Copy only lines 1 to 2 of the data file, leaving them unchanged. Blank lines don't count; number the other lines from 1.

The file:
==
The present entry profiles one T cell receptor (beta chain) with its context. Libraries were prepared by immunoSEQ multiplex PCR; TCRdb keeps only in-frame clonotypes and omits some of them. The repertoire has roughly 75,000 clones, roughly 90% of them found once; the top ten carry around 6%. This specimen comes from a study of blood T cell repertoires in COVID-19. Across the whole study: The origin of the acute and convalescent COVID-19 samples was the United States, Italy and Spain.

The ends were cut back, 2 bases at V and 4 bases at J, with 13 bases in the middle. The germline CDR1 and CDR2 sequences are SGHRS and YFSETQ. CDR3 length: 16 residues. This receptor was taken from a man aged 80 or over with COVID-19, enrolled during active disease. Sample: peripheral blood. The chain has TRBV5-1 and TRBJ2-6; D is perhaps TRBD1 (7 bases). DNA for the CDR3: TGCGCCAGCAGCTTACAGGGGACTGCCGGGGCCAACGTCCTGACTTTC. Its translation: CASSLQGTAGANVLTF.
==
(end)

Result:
The present entry profiles one T cell receptor (beta chain) with its context. Libraries were prepared by immunoSEQ multiplex PCR; TCRdb keeps only in-frame clonotypes and omits some of them. The repertoire has roughly 75,000 clones, roughly 90% of them found once; the top ten carry around 6%. This specimen comes from a study of blood T cell repertoires in COVID-19. Across the whole study: The origin of the acute and convalescent COVID-19 samples was the United States, Italy and Spain.

The ends were cut back, 2 bases at V and 4 bases at J, with 13 bases in the middle. The germline CDR1 and CDR2 sequences are SGHRS and YFSETQ. CDR3 length: 16 residues. This receptor was taken from a man aged 80 or over with COVID-19, enrolled during active disease. Sample: peripheral blood. The chain has TRBV5-1 and TRBJ2-6; D is perhaps TRBD1 (7 bases). DNA for the CDR3: TGCGCCAGCAGCTTACAGGGGACTGCCGGGGCCAACGTCCTGACTTTC. Its translation: CASSLQGTAGANVLTF.